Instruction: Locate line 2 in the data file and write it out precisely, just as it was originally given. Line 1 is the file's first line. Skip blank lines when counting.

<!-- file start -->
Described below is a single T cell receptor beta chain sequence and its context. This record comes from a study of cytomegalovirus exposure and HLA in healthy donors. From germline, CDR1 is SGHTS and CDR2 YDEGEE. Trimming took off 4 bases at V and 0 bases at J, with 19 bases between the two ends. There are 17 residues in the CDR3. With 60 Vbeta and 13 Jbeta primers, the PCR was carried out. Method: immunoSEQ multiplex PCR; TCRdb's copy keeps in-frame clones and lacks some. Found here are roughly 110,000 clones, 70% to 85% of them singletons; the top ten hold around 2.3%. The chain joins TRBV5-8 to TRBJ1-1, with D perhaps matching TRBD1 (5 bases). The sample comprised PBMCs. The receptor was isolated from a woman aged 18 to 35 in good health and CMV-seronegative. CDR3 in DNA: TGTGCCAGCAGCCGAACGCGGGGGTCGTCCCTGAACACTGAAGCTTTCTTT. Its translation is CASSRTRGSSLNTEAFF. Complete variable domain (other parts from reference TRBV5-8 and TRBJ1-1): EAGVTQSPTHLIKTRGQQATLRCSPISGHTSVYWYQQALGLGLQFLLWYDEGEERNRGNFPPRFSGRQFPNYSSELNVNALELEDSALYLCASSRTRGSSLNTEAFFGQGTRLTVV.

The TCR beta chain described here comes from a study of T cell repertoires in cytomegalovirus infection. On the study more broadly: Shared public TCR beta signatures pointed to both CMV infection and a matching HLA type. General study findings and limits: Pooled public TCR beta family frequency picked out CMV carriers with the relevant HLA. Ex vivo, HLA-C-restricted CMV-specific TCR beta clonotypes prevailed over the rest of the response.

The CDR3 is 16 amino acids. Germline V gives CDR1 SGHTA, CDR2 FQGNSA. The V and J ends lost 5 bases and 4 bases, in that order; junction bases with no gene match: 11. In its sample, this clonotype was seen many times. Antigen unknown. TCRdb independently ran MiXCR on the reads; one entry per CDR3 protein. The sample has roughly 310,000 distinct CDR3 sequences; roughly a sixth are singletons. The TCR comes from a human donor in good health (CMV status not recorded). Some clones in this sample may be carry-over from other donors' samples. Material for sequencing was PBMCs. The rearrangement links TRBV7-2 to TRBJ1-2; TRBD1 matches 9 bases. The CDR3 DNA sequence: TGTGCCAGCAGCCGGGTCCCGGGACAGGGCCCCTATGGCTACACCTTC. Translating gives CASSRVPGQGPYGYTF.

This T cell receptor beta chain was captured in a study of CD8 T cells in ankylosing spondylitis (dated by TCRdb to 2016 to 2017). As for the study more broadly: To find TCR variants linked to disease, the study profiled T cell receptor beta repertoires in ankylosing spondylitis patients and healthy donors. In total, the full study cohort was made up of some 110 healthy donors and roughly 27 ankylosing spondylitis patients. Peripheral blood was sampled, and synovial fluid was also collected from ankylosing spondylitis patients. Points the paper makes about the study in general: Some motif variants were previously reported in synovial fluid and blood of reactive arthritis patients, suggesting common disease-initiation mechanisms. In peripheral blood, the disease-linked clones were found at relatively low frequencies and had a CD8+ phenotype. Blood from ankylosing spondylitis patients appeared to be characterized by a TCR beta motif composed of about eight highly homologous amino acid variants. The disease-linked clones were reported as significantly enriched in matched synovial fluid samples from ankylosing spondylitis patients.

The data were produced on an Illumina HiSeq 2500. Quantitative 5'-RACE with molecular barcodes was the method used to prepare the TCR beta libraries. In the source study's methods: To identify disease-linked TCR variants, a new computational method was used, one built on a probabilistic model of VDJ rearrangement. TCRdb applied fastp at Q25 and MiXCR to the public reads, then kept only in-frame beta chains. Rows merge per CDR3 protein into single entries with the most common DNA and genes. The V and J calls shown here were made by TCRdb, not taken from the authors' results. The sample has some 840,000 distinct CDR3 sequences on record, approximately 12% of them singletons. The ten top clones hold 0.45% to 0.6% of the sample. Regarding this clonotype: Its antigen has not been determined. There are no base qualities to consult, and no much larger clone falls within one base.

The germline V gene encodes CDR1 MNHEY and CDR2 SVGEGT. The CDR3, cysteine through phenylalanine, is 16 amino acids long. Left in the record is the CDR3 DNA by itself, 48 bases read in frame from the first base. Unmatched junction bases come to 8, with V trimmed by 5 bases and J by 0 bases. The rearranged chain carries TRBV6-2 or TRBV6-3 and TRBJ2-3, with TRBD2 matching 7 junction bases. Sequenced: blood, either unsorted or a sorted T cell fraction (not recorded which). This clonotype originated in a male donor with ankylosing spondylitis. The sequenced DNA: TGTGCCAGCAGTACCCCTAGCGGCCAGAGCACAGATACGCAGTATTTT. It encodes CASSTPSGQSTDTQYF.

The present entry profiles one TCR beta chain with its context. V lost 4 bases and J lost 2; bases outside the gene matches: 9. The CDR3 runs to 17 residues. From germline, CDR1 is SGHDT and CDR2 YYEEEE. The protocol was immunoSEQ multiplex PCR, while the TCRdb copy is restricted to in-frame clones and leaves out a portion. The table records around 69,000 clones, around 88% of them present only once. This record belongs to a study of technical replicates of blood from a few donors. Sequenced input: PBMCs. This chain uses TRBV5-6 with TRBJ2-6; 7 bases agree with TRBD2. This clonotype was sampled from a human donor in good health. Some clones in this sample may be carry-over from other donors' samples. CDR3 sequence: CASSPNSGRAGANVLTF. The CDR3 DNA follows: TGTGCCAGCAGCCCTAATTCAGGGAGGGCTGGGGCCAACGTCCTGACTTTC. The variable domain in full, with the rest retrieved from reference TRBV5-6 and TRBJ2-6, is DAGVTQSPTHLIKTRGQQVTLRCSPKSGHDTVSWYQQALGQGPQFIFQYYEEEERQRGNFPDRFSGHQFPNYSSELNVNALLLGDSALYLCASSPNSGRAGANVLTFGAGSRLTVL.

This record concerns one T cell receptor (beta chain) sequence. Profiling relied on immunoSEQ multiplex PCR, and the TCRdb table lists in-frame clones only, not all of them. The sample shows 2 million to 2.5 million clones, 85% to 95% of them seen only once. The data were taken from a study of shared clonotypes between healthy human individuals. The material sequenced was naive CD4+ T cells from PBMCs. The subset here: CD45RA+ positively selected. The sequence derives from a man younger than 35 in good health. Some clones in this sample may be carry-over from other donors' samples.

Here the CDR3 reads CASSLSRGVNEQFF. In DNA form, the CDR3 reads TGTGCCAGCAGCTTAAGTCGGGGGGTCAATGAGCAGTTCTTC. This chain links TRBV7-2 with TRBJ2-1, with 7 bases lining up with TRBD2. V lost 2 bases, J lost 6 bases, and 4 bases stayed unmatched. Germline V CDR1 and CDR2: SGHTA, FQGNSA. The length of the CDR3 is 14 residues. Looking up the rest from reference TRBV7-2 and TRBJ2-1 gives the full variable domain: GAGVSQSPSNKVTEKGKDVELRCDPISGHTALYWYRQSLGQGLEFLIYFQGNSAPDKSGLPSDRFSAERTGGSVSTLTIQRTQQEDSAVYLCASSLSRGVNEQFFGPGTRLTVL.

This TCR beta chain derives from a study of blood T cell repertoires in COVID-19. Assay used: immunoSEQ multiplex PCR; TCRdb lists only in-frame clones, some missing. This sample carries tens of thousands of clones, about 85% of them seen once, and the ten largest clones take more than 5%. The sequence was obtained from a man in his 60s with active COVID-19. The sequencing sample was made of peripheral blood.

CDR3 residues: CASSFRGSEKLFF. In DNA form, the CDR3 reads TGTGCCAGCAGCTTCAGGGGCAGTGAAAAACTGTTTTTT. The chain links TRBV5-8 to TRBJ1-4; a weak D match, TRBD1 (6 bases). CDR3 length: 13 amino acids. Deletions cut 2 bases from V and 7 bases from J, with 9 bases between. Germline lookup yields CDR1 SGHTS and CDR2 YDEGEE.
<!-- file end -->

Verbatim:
The TCR beta chain described here comes from a study of T cell repertoires in cytomegalovirus infection. On the study more broadly: Shared public TCR beta signatures pointed to both CMV infection and a matching HLA type. General study findings and limits: Pooled public TCR beta family frequency picked out CMV carriers with the relevant HLA. Ex vivo, HLA-C-restricted CMV-specific TCR beta clonotypes prevailed over the rest of the response.